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How to preserve Russia’s endangered species of northern deer

Most populations suffer from poachers and predators, from the changing climate and degrading pastures

TASS, May 12. The endangered subspecies of northern deer, which are on the Red Data Book, requires close attention: preservation methods should include regular monitoring, including from air, and fighting poachers, scientists and experts of national nature reserves told TASS.

The Russian Red Data Book was updated in spring, 2020, - for the first time since 1997. The endangered species lists were updated with 29 species of birds and 14 species of mammals, including a few subspecies of northern deer - the European, Siberian and Okhotsk subspecies.

The habitat

In Northern Eurasia northern deer used to be a popular species. In the 20th century, scientists said its habitat was forest areas in European Russia, entire Siberia and the Far East, Alexei Klementyev of the Siberian branch of the Russian Academy of Scientists told TASS.

"As of now, its areal is the tundra, but not many locals know that small populations live across the taiga and in the mountainous tundra in southern Siberia and in the Far East," the expert said.

Most populations suffer from poachers and predators, from the changing climate and degrading pastures.

Organizing nature reserves and fighting poachers

Declining numbers of the European subspecies’ northern deer have been registered in all regions in Russia’s north-west - in the Murmansk and Arkhangelsk regions, in Komi and Karelia. For example, in 2014, in Karelia the population was about 2,300 animals, while in the 1970s it was 7,000. Results of the monitoring, organized in the Murmansk Region in 2019, show that the population is scattered and limited. According to the Russian Arctic National Park’s Deputy Director Ivan Mizin, deer has been on all regional Red Data Books.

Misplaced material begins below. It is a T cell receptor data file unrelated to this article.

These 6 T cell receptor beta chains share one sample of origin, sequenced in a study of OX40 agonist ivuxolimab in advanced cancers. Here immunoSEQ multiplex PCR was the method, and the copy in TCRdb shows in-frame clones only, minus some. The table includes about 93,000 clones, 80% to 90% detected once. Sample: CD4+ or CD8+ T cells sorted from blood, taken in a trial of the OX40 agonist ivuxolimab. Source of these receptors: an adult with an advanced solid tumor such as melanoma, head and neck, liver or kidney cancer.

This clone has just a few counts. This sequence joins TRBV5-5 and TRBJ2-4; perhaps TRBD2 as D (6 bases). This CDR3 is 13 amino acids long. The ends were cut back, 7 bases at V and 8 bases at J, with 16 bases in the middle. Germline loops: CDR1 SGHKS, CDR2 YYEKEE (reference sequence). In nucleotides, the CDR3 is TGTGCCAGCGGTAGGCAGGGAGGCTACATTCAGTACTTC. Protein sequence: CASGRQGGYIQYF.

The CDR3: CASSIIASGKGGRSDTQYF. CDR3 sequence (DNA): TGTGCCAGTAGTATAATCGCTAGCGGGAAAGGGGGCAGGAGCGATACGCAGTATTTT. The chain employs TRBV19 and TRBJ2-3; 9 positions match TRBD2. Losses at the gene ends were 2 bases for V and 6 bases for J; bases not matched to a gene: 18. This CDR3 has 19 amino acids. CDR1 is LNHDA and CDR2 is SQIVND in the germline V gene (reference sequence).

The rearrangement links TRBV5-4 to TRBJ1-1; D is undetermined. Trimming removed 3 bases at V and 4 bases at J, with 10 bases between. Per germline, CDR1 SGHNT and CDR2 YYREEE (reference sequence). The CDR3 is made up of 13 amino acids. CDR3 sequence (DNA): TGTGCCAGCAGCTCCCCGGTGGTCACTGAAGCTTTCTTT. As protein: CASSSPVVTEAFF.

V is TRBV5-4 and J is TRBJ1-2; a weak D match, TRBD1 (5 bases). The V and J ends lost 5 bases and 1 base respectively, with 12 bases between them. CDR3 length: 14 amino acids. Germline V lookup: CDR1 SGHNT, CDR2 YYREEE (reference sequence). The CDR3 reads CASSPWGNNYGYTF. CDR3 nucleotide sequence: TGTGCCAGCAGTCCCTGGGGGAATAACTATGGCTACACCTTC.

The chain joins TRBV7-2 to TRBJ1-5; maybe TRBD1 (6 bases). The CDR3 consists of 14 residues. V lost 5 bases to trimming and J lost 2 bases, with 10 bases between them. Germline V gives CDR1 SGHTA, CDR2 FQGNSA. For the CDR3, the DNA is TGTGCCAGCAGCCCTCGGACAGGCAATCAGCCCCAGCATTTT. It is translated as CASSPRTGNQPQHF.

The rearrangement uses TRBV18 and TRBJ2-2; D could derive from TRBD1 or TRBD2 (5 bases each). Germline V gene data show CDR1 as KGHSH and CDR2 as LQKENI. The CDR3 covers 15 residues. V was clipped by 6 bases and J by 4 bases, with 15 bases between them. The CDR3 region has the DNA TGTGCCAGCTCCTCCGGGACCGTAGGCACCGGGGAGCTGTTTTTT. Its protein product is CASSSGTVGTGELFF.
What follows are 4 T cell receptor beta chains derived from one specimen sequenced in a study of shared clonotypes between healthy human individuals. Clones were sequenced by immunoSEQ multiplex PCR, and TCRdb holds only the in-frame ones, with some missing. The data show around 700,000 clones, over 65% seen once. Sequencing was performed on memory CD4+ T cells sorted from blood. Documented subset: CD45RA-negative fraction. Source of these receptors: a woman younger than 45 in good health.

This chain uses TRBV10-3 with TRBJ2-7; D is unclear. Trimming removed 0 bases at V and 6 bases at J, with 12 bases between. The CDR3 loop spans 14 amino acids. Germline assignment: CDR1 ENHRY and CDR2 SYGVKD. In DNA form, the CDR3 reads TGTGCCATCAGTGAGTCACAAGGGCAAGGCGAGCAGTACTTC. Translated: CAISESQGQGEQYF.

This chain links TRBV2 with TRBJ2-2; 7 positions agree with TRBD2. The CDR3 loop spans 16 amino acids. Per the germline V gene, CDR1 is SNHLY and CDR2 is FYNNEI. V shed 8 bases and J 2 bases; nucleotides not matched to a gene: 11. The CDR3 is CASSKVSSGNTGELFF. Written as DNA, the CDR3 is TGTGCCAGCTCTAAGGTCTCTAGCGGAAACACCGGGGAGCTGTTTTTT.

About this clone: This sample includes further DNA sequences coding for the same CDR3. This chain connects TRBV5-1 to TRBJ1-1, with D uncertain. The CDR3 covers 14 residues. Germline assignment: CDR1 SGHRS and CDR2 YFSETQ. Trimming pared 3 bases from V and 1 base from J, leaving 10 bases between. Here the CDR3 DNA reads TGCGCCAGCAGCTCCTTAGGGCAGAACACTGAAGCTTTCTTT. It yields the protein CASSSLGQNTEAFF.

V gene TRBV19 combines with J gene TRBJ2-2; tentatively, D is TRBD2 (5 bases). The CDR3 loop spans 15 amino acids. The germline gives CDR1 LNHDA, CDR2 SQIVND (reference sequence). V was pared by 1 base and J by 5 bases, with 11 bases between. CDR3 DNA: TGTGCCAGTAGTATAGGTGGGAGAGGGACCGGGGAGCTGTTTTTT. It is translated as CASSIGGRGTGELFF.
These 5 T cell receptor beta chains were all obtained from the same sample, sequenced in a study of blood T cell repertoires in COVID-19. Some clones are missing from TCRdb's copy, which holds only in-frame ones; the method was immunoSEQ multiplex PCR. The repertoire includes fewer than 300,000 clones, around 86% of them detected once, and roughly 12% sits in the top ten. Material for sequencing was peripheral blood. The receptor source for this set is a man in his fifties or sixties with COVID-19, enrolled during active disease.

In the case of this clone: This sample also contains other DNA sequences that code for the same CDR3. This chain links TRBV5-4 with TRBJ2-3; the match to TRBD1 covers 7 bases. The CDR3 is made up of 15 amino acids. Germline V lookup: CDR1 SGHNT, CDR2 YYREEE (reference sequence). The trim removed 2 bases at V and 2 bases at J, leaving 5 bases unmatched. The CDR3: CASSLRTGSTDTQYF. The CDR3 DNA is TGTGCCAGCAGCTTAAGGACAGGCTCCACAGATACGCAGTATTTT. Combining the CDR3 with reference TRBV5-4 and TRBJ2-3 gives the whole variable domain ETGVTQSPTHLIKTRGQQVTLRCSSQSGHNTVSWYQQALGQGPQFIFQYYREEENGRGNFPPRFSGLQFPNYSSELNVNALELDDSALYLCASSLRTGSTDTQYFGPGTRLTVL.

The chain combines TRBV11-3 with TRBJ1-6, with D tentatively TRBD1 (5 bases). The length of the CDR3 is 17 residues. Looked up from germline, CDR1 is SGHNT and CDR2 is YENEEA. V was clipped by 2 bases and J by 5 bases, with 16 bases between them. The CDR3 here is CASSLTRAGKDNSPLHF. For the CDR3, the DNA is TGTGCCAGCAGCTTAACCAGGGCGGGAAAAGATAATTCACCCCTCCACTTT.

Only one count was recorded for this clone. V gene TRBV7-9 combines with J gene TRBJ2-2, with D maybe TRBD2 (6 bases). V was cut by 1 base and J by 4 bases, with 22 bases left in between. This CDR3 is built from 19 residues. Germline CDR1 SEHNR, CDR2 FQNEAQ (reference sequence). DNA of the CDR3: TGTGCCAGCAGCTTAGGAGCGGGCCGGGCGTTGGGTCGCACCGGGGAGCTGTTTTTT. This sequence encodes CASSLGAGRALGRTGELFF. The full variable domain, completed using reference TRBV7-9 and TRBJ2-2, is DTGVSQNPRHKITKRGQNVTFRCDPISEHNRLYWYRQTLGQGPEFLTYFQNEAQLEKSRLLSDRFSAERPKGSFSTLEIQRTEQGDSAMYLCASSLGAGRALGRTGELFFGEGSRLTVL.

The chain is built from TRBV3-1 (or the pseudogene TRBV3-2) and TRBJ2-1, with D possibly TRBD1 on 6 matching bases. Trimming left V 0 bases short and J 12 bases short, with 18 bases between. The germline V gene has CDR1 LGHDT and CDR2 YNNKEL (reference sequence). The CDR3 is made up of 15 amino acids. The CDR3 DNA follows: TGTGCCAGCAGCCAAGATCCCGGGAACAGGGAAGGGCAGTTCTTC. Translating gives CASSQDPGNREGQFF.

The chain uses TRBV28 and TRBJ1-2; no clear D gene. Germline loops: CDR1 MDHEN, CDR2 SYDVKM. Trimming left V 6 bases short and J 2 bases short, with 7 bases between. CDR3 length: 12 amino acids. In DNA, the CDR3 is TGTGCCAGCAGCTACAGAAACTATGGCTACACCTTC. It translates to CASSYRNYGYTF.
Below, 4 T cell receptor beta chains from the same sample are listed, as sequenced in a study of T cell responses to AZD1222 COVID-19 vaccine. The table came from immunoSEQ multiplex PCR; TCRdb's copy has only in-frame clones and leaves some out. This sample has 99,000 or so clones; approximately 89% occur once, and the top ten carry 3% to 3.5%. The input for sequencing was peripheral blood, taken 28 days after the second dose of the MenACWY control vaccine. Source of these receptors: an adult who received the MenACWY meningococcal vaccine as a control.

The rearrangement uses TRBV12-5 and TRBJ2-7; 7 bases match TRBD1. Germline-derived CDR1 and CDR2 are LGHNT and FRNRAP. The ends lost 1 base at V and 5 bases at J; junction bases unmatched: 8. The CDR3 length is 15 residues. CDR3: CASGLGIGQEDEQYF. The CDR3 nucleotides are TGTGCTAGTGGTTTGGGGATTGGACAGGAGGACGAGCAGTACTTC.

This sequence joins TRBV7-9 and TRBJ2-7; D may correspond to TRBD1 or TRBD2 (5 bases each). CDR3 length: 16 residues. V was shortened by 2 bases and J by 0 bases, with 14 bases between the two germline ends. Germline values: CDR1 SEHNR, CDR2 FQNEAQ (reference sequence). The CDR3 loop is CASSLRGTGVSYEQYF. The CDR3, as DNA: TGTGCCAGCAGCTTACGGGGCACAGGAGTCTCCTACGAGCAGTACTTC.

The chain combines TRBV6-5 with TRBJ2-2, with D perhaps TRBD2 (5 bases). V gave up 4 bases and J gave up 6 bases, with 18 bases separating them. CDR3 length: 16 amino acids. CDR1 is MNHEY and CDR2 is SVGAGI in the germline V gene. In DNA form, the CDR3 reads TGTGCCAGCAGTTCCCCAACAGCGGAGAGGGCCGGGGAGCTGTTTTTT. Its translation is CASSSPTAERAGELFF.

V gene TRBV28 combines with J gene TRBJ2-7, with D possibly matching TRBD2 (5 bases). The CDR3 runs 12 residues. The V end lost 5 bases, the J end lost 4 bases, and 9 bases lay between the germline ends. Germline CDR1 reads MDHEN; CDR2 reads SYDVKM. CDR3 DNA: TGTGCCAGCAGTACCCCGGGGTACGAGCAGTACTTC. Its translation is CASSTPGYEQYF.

"Over ten years, the population [of northern deer] declined by a half. The reasons are: first of all, the poaching hunting, and secondly, shrinking habitat - cut woods, active tourism - animals get disturbed in spring," he said.

For example, deer left islands in Karelia’s northern lakes when tourists began visiting them, Danila Panchenko of the Karelian Scientific Center said.

Experts told TASS poachers are the main reason for the declining population. Hunting deer is outlawed everywhere, and yet poachers continue killing animals. One poacher may kill 14 animals at a time, like it happened near Karelia’s Topozero in 2010.

Echo through years

The Red Data Book contains also the Siberian population of northern deer’s subspecies - Angara and Altai-Sayany (with the exception for the deer living in Tuva). The Angara species is least studied. Recently, scientists of the Central Siberian Nature Reserve installed satellite collars on a few animals hoping to learn more about them.

"We have been watching them every day. The current situation (the coronavirus pandemic and the self-isolation - TASS) offers us much time to follow them online, to watch how they move, what they eat and what the weather there is like," the nature reserve’s Director Pavel Kochkarev told TASS.

Another forest population lives further to the south - in the Altai and Sayan Mountains. WWF’s local representative Alexander Karnaykhov told TASS the situation there is disappointing - the species continues to disappear: about 100-130 animals remain in the Altai Biosphere Reserve, and slightly more than 100 animals in the Kuznetsk Alatau Reserve. Tiny isolated populations are scattered across a huge habitat.

Roman Afanasyev of the Sayano-Shushensky Nature Reserve says about 50 animals used to live there in the late 20th century, and now - only about 30 remain there. "It is a small branch, a relict subspecies, which survived high in the mountains after the glacier period. The population suffered greatly in the 90s - the time of poach hunting off helicopters. The forest northern deer is trustful and allows people close to it," he said.

Forest deer reacts to the climate changes and does not stand blood-feeding insects, which multiply rapidly in the warming climate.

"However, the main reason [for the shrinking population] is poaching, though climate changes also affect. Another big threat is a competition with domestic deer, as they share same pastures. The herders, breeding northern deer, for example in Tuva, practically eliminate the forest subspecies," the expert said.

Registration and fighting poachers

Experts pointed to necessary regular monitoring and studies. Regions organize new reserves for wild deer: for example, Karelia has been organizing three new nature reserves. Scientists hope for additional financing to make regular air registration. Presently, such registrations are not systematic due to a shortage of funding. For example, the recent air registration in the Murmansk Region was in 2018, and in Karelia - in 2014 only.

Another necessary measure is to have much bigger responsibility for poachers. Presently, most poachers manage to escape any administrative or criminal charges.